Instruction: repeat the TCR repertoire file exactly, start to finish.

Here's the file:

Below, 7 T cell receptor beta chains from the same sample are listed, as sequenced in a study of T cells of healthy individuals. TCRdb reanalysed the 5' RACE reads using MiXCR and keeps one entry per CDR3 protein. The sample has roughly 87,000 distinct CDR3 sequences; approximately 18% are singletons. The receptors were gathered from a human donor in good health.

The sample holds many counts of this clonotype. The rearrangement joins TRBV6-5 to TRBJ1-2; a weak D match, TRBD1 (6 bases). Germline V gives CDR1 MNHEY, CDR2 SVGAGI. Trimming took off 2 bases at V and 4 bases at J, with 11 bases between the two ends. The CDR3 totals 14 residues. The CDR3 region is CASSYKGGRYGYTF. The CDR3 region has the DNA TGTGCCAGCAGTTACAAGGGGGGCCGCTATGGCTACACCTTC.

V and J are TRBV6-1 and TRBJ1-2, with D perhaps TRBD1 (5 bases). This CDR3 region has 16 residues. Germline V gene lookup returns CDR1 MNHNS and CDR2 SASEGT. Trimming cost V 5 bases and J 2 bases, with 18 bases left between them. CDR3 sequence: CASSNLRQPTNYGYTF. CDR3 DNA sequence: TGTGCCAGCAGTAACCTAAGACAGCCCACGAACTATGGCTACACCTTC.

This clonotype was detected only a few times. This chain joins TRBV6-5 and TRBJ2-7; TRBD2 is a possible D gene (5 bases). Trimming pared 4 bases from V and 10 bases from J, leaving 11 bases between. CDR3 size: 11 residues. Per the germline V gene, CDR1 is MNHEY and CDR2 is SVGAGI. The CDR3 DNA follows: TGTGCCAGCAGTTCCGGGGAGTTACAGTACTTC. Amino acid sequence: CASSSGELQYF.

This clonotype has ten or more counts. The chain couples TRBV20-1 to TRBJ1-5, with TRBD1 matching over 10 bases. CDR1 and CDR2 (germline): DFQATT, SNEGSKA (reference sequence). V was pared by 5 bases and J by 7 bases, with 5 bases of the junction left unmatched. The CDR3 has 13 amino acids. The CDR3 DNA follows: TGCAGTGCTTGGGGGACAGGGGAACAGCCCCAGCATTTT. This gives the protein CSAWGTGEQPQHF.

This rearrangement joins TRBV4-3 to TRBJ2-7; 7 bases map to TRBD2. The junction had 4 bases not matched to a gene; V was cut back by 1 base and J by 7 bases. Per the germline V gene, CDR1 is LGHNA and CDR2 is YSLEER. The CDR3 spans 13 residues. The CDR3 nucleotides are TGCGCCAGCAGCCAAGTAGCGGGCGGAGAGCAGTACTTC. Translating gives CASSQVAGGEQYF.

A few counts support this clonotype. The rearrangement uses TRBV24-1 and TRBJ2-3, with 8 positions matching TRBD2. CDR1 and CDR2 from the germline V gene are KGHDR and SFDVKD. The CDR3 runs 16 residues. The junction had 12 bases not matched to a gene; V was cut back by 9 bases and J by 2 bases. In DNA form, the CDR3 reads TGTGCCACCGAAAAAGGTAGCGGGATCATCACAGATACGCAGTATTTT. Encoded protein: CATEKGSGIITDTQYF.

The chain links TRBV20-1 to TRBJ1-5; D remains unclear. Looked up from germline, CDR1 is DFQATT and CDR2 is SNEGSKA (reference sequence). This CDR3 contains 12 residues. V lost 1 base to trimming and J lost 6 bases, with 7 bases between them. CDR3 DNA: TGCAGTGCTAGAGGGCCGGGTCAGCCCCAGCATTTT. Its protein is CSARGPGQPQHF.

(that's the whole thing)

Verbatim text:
Below, 7 T cell receptor beta chains from the same sample are listed, as sequenced in a study of T cells of healthy individuals. TCRdb reanalysed the 5' RACE reads using MiXCR and keeps one entry per CDR3 protein. The sample has roughly 87,000 distinct CDR3 sequences; approximately 18% are singletons. The receptors were gathered from a human donor in good health.

The sample holds many counts of this clonotype. The rearrangement joins TRBV6-5 to TRBJ1-2; a weak D match, TRBD1 (6 bases). Germline V gives CDR1 MNHEY, CDR2 SVGAGI. Trimming took off 2 bases at V and 4 bases at J, with 11 bases between the two ends. The CDR3 totals 14 residues. The CDR3 region is CASSYKGGRYGYTF. The CDR3 region has the DNA TGTGCCAGCAGTTACAAGGGGGGCCGCTATGGCTACACCTTC.

V and J are TRBV6-1 and TRBJ1-2, with D perhaps TRBD1 (5 bases). This CDR3 region has 16 residues. Germline V gene lookup returns CDR1 MNHNS and CDR2 SASEGT. Trimming cost V 5 bases and J 2 bases, with 18 bases left between them. CDR3 sequence: CASSNLRQPTNYGYTF. CDR3 DNA sequence: TGTGCCAGCAGTAACCTAAGACAGCCCACGAACTATGGCTACACCTTC.

This clonotype was detected only a few times. This chain joins TRBV6-5 and TRBJ2-7; TRBD2 is a possible D gene (5 bases). Trimming pared 4 bases from V and 10 bases from J, leaving 11 bases between. CDR3 size: 11 residues. Per the germline V gene, CDR1 is MNHEY and CDR2 is SVGAGI. The CDR3 DNA follows: TGTGCCAGCAGTTCCGGGGAGTTACAGTACTTC. Amino acid sequence: CASSSGELQYF.

This clonotype has ten or more counts. The chain couples TRBV20-1 to TRBJ1-5, with TRBD1 matching over 10 bases. CDR1 and CDR2 (germline): DFQATT, SNEGSKA (reference sequence). V was pared by 5 bases and J by 7 bases, with 5 bases of the junction left unmatched. The CDR3 has 13 amino acids. The CDR3 DNA follows: TGCAGTGCTTGGGGGACAGGGGAACAGCCCCAGCATTTT. This gives the protein CSAWGTGEQPQHF.

This rearrangement joins TRBV4-3 to TRBJ2-7; 7 bases map to TRBD2. The junction had 4 bases not matched to a gene; V was cut back by 1 base and J by 7 bases. Per the germline V gene, CDR1 is LGHNA and CDR2 is YSLEER. The CDR3 spans 13 residues. The CDR3 nucleotides are TGCGCCAGCAGCCAAGTAGCGGGCGGAGAGCAGTACTTC. Translating gives CASSQVAGGEQYF.

A few counts support this clonotype. The rearrangement uses TRBV24-1 and TRBJ2-3, with 8 positions matching TRBD2. CDR1 and CDR2 from the germline V gene are KGHDR and SFDVKD. The CDR3 runs 16 residues. The junction had 12 bases not matched to a gene; V was cut back by 9 bases and J by 2 bases. In DNA form, the CDR3 reads TGTGCCACCGAAAAAGGTAGCGGGATCATCACAGATACGCAGTATTTT. Encoded protein: CATEKGSGIITDTQYF.

The chain links TRBV20-1 to TRBJ1-5; D remains unclear. Looked up from germline, CDR1 is DFQATT and CDR2 is SNEGSKA (reference sequence). This CDR3 contains 12 residues. V lost 1 base to trimming and J lost 6 bases, with 7 bases between them. CDR3 DNA: TGCAGTGCTAGAGGGCCGGGTCAGCCCCAGCATTTT. Its protein is CSARGPGQPQHF.